By Frank Wessling
This week that Christians call holy should have another name as well, one that suggests more action. “Holy” carries unfortunate connotations of something quiet, passive; finished, complete, or whole in some way but not exciting.
Why not also call this the Week of Love. That would be more fitting for the celebration of divine action in and for us. After all, when Jesus says from the cross, “It is finished,” he refers to his part in the dynamic of love. The rest of it, love in history, is ours.
The aging Hippies among us will remember the “summer of love” in 1967, when thousands of young “flower children” flooded the Haight-Ashbury neighborhood of San Francisco to groove on drugs, communal living and “free love.” California’s city on the bay wasn’t the only place where this happened in those days, but it became the most famous. The “love” didn’t last, of course, because it involved a fantasy flight from responsibility and, in action, a great opportunity for the more aggressive to exploit the more dreamy.
The Christian story, in contrast, is about love that endures. We should be more open about that. Hiding it in phrases like The Paschal Mystery may impress a few people who realize that today is the feast of Passover and know its meaning, but for most of us such language draws a blank. We can do better.
This Week of Love remembers and celebrates the dramatic sendoff Jesus got from our ancestors. He had said that eternal life requires the planting of a previous life in the rich soil of service to the “neighbor.” This didn’t fit their notion of a properly rich life, so they planted him, thinking of it as revenge. And the road to new life was opened for everyone who tries to follow.
We are told that this new, eternal life comes from and goes to love. “God is love,” is the simple statement of 1 John 4:16. It continues: “…and those who abide in love, abide in God, and God in them.” Those ancestors of ours who pushed Jesus on his way understood dimly that God and love go together. But they struggled — as we still do — with the old ego that says I must endure, there must be no loss of I, no limiting or diminishing. I must have my way, I must, in the end, have that apple. I must survive.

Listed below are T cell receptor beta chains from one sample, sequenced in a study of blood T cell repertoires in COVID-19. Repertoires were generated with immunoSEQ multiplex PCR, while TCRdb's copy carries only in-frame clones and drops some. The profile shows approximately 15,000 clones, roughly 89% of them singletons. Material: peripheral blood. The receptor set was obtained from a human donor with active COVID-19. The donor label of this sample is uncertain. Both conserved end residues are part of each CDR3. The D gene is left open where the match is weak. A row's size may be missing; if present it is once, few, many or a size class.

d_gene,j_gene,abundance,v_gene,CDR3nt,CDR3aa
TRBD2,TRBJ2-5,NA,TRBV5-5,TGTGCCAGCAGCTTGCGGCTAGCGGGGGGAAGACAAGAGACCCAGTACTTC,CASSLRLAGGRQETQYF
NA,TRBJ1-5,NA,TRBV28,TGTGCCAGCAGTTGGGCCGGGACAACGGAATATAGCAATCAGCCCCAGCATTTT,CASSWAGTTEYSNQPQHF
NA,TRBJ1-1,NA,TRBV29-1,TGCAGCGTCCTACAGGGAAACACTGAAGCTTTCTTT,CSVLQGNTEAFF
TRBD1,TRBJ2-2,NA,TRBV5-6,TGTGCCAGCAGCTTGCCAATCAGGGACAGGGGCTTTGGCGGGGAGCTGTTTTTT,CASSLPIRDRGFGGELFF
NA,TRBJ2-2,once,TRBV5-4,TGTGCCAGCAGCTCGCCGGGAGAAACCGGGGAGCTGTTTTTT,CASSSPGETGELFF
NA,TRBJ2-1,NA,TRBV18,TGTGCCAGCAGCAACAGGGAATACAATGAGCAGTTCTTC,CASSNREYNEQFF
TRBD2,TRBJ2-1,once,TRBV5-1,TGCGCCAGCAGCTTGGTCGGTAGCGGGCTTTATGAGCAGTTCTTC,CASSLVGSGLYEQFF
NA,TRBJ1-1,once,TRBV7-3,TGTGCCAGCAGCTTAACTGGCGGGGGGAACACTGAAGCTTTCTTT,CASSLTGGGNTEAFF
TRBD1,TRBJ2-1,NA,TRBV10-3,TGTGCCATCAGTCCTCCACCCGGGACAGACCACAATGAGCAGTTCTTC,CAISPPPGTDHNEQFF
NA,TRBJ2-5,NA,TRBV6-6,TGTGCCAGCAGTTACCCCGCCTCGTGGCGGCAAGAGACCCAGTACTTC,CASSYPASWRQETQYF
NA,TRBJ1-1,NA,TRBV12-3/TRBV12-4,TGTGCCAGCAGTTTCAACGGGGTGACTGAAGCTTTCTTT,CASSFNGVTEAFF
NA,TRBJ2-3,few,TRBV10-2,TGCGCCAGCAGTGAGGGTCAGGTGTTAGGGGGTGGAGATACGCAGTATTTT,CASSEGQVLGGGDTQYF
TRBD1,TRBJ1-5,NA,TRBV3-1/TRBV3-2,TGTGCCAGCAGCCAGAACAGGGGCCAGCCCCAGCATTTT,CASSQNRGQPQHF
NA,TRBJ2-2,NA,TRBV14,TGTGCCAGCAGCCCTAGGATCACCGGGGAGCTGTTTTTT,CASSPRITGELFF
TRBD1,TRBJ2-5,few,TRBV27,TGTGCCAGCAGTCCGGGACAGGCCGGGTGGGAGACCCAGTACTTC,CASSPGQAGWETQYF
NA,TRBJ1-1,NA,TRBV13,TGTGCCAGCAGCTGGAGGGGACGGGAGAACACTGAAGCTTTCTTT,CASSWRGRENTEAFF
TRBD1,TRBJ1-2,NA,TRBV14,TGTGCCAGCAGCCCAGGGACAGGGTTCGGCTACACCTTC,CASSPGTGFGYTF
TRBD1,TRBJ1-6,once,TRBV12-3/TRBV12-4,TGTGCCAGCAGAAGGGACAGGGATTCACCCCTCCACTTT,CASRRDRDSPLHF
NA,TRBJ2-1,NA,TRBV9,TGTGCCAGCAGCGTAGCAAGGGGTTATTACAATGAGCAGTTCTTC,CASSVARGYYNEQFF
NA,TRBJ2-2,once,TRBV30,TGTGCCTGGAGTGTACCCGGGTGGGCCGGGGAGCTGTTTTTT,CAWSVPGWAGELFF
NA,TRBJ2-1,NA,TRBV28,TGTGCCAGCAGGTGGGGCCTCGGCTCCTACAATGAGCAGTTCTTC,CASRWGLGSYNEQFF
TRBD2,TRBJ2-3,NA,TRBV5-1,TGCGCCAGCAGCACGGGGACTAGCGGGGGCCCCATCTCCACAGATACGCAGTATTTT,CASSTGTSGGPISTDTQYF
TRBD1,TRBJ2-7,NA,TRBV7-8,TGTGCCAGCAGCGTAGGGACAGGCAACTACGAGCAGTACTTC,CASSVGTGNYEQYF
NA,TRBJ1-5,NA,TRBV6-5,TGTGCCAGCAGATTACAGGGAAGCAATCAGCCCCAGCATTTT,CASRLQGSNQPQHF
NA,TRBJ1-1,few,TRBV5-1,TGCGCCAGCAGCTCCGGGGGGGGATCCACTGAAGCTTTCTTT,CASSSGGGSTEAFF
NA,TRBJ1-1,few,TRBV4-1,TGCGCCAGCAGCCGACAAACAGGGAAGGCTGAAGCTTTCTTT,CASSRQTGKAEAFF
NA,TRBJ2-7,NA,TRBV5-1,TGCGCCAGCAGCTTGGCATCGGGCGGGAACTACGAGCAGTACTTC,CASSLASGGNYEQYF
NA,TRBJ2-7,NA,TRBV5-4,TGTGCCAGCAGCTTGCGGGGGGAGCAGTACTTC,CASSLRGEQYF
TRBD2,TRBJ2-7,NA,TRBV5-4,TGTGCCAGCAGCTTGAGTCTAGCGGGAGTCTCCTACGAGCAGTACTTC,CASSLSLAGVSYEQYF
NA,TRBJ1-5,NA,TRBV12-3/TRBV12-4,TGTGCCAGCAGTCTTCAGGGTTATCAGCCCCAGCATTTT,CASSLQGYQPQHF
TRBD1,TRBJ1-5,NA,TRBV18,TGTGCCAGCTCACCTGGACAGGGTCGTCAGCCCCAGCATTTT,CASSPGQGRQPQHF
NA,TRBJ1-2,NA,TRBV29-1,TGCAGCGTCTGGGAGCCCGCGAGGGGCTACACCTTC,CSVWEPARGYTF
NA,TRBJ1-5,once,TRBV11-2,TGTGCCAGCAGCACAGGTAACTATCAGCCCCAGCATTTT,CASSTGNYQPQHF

Certainly there is an I, and it should survive in some way or this life means nothing. There is no I that exists in isolation, though. That’s the false road the ego is continually trying to take. We have life because of relationships and we realize what and who we are in relationship.
In the words of religion, “Love your neighbor as yourself.” Or, as any wife or husband might say when advised to think of her- or himself: There is no myself alone. I am a self-committed, a self-with.
There’s the rub and the glory, the sacrifice and the gift.
To spark the love which transforms life and makes it eternal, Jesus continually speaks of and demonstrates self-abandonment in service. He tells people that the law is fulfilled in love of neighbor. When they ask who a “neighbor” is, he responds with a story about detouring a trip in order to pick up a stranger along the road and pay for his care while he recovers from a mugging.
On a business trip of his own he stops when a poor nobody of a woman cries for relief from an illness that makes people shun her.
Explaining how the key to heaven is turned, he says it requires attending to the plea of a hungry man at our door, the distress of someone out in the cold, the loneliness of a prisoner in jail or a nursing home bed. Meditate on Matthew 25:31-46.
Following Jesus through death to new life may seem hard if we only look at the summing up of self-giving represented on the cross. It helps to widen our remembering and see how the journey to the cross — and through the resurrection — is made up of small steps carving a habit, a path, of loving attention.
This is the way we meet Jesus in love redeeming the world.